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Rustock network offline, cleanup continues


In an effort to continue raising awareness about the Rustock botnet that was successfully taken down on March 16th, the Microsoft Digital Crimes Unit (DCU), the Microsoft Malware Protection Center (MMPC) and Trustworthy Computing released a new Special Edition Security Intelligence Report (SIR) today titled “Battling the Rustock Threat“. Our telemetry indicates that the bot network is now less than half the size it was prior to being taken offline. However, although our global detection results show a sharp decline in Rustock-related activity, we are still working with our partners to clean the remaining, infected machines of this threat. There are still infected machines out there, orphaned from the now-offline Win32/Rustock command and control infrastructure – and the malware authors are still at large. However, through our partnerships with CERTs and ISPs worldwide, we’re making strides to identify and remove the Rustock threat from these orphaned systems and have had considerable success in the early parts of this work. 

This report gives an overview of the Win32/Rustock family of rootkit-enabled backdoor trojans, its functionality and how it works. It also shows the direct impact of the takedown operation. The SIR also verifies something we have long believed: that Rustock-infected computers are also very likely to be infected with other malware. For example, DCU and MMPC conducted an experiment in which they infected a computer with Win32/Harnig, which is known to infect a computer with Rustock, in order to see what additional malware was installed. Within five minutes of installation, a wide variety of additional malware and potentially unwanted software had been downloaded and installed onto the infected computer – and many of these threats are themselves designed to eventually download even more malware. The SIR also has details about how we defeated Rustock in the courts, providing lots of previously undisclosed details from the legal and enforcement sides of the operation.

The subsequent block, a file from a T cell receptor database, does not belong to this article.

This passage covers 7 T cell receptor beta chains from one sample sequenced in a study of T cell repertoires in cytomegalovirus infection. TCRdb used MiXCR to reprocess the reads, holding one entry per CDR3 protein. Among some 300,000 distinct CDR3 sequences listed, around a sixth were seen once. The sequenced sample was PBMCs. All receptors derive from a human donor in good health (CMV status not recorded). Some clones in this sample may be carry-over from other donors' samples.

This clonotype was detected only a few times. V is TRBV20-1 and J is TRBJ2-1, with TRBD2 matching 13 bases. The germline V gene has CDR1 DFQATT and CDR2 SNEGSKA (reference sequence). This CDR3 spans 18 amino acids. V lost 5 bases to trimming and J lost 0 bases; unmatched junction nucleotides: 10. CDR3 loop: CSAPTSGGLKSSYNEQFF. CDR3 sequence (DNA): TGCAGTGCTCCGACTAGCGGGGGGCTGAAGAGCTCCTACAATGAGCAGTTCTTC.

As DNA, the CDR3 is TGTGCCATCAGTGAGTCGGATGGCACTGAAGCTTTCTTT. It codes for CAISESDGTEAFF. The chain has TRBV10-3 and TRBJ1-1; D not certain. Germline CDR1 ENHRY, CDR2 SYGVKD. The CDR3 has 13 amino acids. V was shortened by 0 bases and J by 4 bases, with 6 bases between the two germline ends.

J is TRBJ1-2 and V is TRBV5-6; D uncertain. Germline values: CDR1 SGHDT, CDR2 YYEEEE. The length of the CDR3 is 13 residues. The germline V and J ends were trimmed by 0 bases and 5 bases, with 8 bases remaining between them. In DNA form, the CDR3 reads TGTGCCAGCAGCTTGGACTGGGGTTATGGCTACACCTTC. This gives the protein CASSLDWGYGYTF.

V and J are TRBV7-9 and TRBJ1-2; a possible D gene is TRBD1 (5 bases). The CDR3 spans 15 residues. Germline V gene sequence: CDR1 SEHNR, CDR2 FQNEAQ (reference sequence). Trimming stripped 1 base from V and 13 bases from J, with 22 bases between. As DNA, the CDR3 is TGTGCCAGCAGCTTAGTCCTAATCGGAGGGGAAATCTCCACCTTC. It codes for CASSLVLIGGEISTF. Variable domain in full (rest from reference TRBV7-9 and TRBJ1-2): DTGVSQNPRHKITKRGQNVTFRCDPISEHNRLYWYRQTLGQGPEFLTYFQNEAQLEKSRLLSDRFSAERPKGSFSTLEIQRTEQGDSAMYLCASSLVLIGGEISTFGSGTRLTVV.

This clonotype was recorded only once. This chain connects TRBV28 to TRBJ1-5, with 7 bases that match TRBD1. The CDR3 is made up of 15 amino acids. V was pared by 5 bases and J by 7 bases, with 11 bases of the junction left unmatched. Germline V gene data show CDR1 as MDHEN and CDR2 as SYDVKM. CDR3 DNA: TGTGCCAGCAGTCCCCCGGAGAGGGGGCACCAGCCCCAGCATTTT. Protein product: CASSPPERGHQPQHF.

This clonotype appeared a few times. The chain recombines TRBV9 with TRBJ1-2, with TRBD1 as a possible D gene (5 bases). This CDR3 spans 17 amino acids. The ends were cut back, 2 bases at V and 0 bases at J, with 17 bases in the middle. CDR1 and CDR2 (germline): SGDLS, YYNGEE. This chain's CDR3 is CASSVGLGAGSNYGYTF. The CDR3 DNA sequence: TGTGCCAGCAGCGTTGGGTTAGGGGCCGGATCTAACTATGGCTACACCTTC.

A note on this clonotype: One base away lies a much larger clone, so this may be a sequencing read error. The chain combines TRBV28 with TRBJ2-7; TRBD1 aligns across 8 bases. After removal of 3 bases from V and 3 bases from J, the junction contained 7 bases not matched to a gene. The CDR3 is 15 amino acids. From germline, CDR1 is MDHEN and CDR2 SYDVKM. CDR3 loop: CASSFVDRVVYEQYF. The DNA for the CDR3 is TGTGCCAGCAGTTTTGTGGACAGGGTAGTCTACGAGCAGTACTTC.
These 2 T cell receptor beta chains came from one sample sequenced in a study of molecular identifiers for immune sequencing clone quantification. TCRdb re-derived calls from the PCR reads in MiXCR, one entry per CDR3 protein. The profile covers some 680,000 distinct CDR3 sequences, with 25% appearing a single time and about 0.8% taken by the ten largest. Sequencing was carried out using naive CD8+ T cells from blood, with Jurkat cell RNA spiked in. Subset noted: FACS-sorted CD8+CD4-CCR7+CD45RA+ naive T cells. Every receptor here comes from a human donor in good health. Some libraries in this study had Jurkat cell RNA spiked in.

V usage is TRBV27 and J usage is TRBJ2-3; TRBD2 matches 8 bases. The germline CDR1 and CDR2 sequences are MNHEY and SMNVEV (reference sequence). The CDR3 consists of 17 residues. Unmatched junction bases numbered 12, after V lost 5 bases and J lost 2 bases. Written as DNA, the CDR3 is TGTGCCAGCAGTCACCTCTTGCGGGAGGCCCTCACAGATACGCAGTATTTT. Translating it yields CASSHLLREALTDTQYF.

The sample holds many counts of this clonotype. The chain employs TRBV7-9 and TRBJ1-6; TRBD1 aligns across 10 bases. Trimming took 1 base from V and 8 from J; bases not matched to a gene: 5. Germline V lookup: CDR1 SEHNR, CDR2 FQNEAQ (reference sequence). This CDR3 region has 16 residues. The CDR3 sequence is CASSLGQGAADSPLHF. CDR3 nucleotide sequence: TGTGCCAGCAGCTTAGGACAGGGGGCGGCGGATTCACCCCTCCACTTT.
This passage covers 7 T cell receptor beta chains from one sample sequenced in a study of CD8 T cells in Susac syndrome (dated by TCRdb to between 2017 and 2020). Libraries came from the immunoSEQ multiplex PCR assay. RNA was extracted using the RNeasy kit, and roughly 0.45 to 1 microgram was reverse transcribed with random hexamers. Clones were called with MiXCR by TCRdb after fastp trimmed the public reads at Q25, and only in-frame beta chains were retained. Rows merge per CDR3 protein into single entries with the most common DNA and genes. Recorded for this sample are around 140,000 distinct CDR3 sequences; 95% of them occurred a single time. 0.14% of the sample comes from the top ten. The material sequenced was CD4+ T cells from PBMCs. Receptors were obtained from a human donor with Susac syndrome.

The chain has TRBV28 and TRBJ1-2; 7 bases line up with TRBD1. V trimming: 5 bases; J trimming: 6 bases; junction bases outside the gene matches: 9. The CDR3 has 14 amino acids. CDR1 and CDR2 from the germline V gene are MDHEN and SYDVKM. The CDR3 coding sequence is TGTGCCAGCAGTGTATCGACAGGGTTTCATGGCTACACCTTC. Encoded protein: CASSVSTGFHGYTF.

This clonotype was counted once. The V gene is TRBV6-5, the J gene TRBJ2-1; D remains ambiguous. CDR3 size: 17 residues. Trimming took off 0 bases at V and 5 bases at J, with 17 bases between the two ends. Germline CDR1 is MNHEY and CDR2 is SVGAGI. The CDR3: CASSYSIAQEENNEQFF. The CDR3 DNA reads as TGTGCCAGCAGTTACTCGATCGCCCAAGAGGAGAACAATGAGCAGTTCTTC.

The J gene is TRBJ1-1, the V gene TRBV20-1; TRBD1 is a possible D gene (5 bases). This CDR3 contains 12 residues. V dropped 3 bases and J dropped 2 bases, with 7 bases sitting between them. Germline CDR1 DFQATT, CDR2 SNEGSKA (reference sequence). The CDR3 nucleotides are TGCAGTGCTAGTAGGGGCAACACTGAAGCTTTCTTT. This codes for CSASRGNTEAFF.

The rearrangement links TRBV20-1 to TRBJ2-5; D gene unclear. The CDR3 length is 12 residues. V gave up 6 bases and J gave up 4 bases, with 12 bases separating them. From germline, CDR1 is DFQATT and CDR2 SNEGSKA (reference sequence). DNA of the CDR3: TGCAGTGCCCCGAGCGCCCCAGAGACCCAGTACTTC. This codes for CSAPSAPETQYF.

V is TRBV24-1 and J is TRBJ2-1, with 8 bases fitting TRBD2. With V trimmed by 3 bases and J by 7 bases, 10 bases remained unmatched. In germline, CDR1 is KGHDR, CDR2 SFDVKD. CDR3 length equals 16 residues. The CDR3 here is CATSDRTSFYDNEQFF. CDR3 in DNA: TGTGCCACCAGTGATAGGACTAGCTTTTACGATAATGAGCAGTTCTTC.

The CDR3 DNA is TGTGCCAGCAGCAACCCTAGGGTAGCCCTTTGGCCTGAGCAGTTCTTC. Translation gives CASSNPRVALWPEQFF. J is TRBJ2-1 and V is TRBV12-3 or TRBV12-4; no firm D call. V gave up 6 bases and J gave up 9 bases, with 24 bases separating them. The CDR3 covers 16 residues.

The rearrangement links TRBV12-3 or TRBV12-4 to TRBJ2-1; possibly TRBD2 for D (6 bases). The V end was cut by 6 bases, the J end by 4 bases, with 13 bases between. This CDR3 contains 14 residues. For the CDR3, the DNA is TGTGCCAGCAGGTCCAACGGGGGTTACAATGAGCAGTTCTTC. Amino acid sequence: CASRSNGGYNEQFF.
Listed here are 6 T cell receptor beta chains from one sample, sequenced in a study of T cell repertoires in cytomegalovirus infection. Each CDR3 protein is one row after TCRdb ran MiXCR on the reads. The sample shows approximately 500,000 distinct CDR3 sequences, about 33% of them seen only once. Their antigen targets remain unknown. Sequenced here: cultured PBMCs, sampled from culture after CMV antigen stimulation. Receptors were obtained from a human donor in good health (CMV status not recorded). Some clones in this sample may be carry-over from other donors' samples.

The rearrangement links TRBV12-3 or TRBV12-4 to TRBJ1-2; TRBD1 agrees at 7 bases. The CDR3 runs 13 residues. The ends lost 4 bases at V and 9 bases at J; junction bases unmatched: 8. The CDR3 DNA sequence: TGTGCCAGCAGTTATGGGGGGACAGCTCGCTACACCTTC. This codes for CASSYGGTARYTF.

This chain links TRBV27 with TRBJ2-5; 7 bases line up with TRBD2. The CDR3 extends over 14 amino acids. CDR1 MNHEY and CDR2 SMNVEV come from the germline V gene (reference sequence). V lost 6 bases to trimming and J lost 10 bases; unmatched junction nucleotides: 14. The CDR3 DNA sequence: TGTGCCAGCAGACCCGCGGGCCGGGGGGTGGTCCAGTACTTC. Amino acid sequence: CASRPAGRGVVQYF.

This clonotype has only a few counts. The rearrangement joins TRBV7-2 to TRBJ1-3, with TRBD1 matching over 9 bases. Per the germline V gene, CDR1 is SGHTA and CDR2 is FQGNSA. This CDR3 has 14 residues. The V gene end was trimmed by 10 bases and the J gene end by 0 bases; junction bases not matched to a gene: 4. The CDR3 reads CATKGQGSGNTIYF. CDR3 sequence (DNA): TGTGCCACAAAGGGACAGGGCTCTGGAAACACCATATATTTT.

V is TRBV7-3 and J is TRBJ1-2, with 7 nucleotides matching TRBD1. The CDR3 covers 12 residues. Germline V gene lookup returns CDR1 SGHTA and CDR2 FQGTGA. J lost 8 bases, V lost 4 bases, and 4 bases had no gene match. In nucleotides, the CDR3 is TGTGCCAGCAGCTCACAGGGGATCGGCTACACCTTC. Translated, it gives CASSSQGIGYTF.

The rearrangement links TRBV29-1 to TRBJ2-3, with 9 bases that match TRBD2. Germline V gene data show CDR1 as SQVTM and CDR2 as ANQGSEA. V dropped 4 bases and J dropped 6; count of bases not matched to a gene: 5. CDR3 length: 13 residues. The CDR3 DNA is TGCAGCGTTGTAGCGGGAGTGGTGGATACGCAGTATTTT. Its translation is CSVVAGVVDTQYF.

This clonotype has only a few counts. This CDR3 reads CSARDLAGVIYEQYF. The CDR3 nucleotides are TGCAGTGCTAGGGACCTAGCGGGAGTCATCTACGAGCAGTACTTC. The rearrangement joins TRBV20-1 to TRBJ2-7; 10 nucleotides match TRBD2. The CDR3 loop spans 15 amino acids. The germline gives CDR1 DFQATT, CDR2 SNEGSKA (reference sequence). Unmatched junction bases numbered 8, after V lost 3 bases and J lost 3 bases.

You can read more about the Rustock reduction rate on the Microsoft blog today, and definitely be sure to check out the latest Special Edition Security Intelligence Report: Battling the Rustock Threat.

Tareq Saade
Microsoft Malware Protection Center

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